For Immediate Release:
June 3, 2021
Tasgola Bruner 202-483-7382
Taipei – After talks with PETA, Standard Foods Group—the largest health food company in Taiwan and the licensee of PepsiCo’s Quaker Oats Company—became Taiwan’s first major food and drink firm to ban animal tests not required by law.
Standard Foods Group holds the most health food product licenses in Taiwan. It conducted and/or funded at least 34 animal experiments between 2000 and 2020 that involved at least 1,963 animals, in attempts to make human health claims for marketing its products, such as oatmeal. After hearing from PETA, Standard Foods Group has established a public policy stating, “Standard Foods Group while adapting to international scientific and animal welfare trends will not conduct, sponsor, or entrust/outsource to third-parties to conduct animal testing unless expressly required by regulations.”
PETA has written to 19 other major health food companies in Taiwan that collectively force-fed, electroshocked, drowned, starved, bled, poisoned, dissected, and/or killed more than 8,000 animals over the past two decades in laboratory experiments—none of which were required by law—and launched an online petition urging them to ban this archaic practice.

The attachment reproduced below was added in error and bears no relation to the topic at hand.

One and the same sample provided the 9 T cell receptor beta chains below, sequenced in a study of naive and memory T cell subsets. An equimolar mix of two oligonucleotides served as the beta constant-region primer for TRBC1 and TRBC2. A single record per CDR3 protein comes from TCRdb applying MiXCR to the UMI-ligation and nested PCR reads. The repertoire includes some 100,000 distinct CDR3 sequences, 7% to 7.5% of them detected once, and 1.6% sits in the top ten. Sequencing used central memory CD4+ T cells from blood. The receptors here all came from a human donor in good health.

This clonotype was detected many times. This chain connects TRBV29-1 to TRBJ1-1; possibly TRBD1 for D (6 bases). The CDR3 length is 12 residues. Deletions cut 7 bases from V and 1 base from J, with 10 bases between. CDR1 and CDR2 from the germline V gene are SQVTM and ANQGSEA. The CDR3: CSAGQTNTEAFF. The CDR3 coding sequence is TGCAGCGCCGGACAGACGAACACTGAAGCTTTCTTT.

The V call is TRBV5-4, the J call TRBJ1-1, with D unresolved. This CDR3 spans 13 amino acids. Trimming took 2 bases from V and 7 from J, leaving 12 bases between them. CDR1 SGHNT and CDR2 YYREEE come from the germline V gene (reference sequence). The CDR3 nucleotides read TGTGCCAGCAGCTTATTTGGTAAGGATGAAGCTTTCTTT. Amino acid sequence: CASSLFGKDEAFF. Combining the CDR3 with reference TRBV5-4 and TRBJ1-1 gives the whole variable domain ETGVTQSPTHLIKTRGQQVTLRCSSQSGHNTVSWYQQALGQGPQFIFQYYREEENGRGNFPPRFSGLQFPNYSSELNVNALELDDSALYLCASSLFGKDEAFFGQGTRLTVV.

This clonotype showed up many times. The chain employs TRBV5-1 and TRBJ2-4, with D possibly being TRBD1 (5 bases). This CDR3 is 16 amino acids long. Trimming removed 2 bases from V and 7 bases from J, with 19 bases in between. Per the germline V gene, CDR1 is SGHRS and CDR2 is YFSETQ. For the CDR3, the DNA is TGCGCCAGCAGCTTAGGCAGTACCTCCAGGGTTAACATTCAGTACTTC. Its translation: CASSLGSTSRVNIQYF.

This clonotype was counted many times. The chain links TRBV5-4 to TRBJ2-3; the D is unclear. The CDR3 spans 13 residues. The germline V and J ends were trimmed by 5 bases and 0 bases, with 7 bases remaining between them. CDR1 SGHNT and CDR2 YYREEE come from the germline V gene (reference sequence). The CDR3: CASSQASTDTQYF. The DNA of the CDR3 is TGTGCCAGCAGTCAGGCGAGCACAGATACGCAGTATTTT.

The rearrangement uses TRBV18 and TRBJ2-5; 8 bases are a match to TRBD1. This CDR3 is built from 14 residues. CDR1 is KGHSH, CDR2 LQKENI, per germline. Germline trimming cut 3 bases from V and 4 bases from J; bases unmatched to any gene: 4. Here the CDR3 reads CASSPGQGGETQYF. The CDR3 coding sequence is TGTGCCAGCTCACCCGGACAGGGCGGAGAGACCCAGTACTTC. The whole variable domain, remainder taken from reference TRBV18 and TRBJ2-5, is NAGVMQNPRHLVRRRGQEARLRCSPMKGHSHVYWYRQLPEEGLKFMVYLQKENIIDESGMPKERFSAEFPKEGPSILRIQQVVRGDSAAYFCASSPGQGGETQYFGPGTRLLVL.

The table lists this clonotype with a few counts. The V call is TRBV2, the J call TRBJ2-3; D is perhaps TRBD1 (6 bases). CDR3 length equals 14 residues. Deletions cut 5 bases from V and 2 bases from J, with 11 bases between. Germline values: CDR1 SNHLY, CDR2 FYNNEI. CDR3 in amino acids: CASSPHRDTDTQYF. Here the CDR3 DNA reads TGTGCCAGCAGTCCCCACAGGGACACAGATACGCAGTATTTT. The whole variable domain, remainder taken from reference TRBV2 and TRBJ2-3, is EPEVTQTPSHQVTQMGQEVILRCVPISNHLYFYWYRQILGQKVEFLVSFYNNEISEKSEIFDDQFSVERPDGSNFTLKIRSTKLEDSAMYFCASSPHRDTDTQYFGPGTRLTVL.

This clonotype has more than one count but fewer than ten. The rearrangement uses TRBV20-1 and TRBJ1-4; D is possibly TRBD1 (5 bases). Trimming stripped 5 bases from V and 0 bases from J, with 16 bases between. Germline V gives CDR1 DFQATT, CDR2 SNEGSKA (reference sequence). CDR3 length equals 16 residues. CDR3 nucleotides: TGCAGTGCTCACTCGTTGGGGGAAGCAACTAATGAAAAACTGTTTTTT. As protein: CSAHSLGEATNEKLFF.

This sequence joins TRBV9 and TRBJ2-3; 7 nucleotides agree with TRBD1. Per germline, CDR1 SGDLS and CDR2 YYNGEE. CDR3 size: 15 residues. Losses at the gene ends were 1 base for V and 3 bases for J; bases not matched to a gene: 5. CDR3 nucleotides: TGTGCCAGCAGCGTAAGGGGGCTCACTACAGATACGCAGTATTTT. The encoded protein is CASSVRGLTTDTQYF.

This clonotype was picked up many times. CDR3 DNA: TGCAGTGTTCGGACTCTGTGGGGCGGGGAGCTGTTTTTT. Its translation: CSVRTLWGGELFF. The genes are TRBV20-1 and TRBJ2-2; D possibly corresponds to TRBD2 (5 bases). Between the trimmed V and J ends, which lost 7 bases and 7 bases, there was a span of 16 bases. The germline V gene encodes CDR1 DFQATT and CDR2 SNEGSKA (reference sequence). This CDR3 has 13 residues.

“Thousands of animals have been bled, sickened, and killed so that companies could promote health claims for foods and beverages,” says PETA Vice President Shalin Gala. “PETA thanks Standard Foods for its groundbreaking policy that others in Taiwan should follow by using safe human studies instead of cruel animal tests.”
After pressure from PETA, the Taiwan Food and Drug Administration (TFDA) made the first-ever announcement that companies using horrific drowning and electroshock tests—which some of these had conducted—are no longer allowed to make anti-fatigue claims for marketing foods and beverages. The TFDA also prioritized non-animal test methods for health food safety assessments, after being pressured by PETA.
PETA—whose motto reads, in part, that “animals are not ours to experiment on” and which opposes speciesism, a human-supremacist worldview—also submitted a scientific critique and organized more than 95,000 consumers and medical experts to write to the TFDA urging it to ban animal tests for a separate joint-protection health claim for marketing foods and beverages that’s under review.